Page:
Boomerang Encouragement

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Boomerang encouragement: when my daughter takes some of the cards I sent her through her college years and repurposes them into a cheerful collage to encourage me through a tough season.

I know it was a sacrifice. She kept every single card I sent her while she was at college, which was about one card each week. And she can quickly recall what was going on during the season she received many of the cards. She had mentioned many times that she’d like to do something with them someday. I thought about confiscating them a couple times and creating something new with them, but I didn’t want to disappoint her if I created something she didn’t love.

Then she gave them back to me. I don’t know when she had the time to do it, because it was a hectic, emotionally-exhausting time, not just for me but for her, too. But perhaps creating this for me was somehow healing. Whatever her experience with it, it has become one of the very favorite gifts I have ever received.

I don’t encourage others with the intent to have them encourage me in return. In fact, I think that defeats the purpose and purity of encouragement. But sometimes it comes back hundredfold.

Perhaps you could reflect some encouragement back to someone today, someone who has encourage you through the years. You don’t have to be as creative as my daughter.

Simply encourage.

Happy Yummy Peanut Butter Pumpkin Day

FullSizeROne of my daughters sent this graphic to me and my other daughter a couple weeks ago.

I introduced them to the reality of life early on. I got them ready for Halloween (and supplied some pretty cool costumes through the years!). I got a workout as I wrestled them into and out of car seats while they wore those costumes. I helped them walk up and down stairs and in and out of doors in those costumes. I monitored their sugar intake so they didn’t crash or go wild (okay, so I didn’t always succeed at this task).

And I supervised the sorting of candy. I taught them to throw away any pieces that were unwrapped or otherwise unsafe. I taught them to toss aside or give away the candy they’d never eat (why keep it for months?). And I taught them to give me their Reese’s.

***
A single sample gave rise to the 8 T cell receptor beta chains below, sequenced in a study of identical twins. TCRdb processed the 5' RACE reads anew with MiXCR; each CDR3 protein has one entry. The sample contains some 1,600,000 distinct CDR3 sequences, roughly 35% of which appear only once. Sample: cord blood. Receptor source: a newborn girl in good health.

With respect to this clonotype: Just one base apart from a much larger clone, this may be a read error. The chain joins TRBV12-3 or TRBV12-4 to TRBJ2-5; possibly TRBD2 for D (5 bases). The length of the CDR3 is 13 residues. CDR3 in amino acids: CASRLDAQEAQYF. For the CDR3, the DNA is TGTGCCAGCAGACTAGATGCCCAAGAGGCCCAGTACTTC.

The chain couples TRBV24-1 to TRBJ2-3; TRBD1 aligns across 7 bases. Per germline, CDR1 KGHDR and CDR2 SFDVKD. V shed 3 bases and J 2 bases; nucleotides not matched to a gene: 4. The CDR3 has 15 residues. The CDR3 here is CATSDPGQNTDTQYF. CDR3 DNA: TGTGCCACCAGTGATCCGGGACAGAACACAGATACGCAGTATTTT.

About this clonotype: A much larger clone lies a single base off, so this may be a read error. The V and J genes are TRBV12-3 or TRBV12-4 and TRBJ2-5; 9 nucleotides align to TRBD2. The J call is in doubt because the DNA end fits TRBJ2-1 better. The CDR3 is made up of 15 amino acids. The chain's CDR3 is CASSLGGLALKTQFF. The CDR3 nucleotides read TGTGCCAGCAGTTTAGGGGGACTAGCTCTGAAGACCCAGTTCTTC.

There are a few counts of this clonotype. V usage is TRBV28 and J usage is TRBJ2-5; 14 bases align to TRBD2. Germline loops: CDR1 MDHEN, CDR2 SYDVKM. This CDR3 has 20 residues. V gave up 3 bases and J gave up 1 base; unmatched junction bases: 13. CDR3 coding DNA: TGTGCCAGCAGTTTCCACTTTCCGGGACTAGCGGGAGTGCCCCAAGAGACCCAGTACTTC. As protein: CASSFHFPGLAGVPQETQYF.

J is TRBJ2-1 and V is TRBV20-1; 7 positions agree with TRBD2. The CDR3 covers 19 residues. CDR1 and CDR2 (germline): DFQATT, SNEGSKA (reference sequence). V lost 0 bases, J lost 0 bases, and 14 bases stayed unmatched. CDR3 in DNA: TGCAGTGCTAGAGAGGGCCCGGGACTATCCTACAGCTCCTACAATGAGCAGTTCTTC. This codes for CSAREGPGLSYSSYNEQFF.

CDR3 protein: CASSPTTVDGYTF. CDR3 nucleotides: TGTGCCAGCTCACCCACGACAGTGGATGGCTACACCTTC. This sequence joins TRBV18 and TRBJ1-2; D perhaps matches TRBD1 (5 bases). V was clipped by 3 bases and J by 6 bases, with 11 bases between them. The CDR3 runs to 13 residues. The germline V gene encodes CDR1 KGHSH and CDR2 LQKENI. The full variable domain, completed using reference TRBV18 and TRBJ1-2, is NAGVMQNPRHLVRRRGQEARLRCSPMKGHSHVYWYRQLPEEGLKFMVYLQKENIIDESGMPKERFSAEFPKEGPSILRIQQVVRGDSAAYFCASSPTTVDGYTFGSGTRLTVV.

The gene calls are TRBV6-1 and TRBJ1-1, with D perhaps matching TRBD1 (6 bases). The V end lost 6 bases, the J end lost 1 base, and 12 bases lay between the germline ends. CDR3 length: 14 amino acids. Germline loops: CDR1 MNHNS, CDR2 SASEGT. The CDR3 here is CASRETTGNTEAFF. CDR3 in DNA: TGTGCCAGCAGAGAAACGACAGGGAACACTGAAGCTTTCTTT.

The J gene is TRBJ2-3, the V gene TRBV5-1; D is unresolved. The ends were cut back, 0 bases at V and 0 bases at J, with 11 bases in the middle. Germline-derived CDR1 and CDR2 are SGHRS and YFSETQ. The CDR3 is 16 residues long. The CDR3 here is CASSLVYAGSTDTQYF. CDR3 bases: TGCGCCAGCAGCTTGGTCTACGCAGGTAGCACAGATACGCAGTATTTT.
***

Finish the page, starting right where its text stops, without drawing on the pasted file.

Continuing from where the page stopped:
Not all of them. I promise. And I prefer the Reese’s eggs over the pumpkins, but that doesn’t mean I won’t “sacrifice” my taste buds and eat a few pumpkins this time of year.

I don’t hang the “I gave you life” guilt trip over my daughters very often, but we have an ongoing saga about Reese’s, including the “whodunnit” when one of mine strangely disappeared one year.

Some of the simplest stories we share bond us together. And this (literally) sweet memory makes me smile. I appreciate being their mom so much. It’s a blessing and an honor. Right now, I’m feeling nostalgic enough that I might just share Reese’s with them.

Or maybe I’ll just think of them and smile as I eat mine.

 

A Great Ride

Thanks for joining me the last month as I’ve share a month of memories and grief. Something I loved doing with Dad is ATVing. Five years ago, on his birthday, I posted Behind My Dad. A little more than two years ago, as I was riding behind Dad in Wisconsin, I pulled out my phone and recorded a video, so I’d be able to enjoy a ride with him anytime.

Enjoy the ride.

The Final Days

I got to be with Dad during his final days on earth. I wouldn’t change those moments. Nor would I change the weeks leading up to them. Nor would I change the months leading up to those weeks. Or the years leading up to the months.

Not everyone can be with a parent or loved one during the final moments. Some people live too far away. Others know they can’t do it emotionally. Sometimes there are other circumstances that prevent being together. It’s often complicated.

The time I had with my dad was special, but I don’t say that to cause anybody to feel bad if they don’t get that time with a loved one or don’t choose to have it. The final days aren’t a specified time period just before someone dies. The final days are how you choose to spend the moments you have, appreciating what you can, dealing with what you face, reconciling the best you can, pouring into each other, loving each other well.

The time I had with my dad was special, not just in the last days but because of all the time leading up to them.

Today are last days for someone in your life, perhaps yourself. You may be well aware, or you might have no idea. You might have a week, a month, or a couple  years. But as always, time is limited. Spend it well.

Smile. Laugh. Cry. Remember. Resolve. Apologize. Forgive. Share. Love.

Not to Be Left Out

All this month, I’ve been sharing stories and thoughts about my dad, who died just over a year ago. The month is coming to an end, and I would miss an essential part of Dad’s life and my memories if I didn’t share about my mom and dad’s marriage.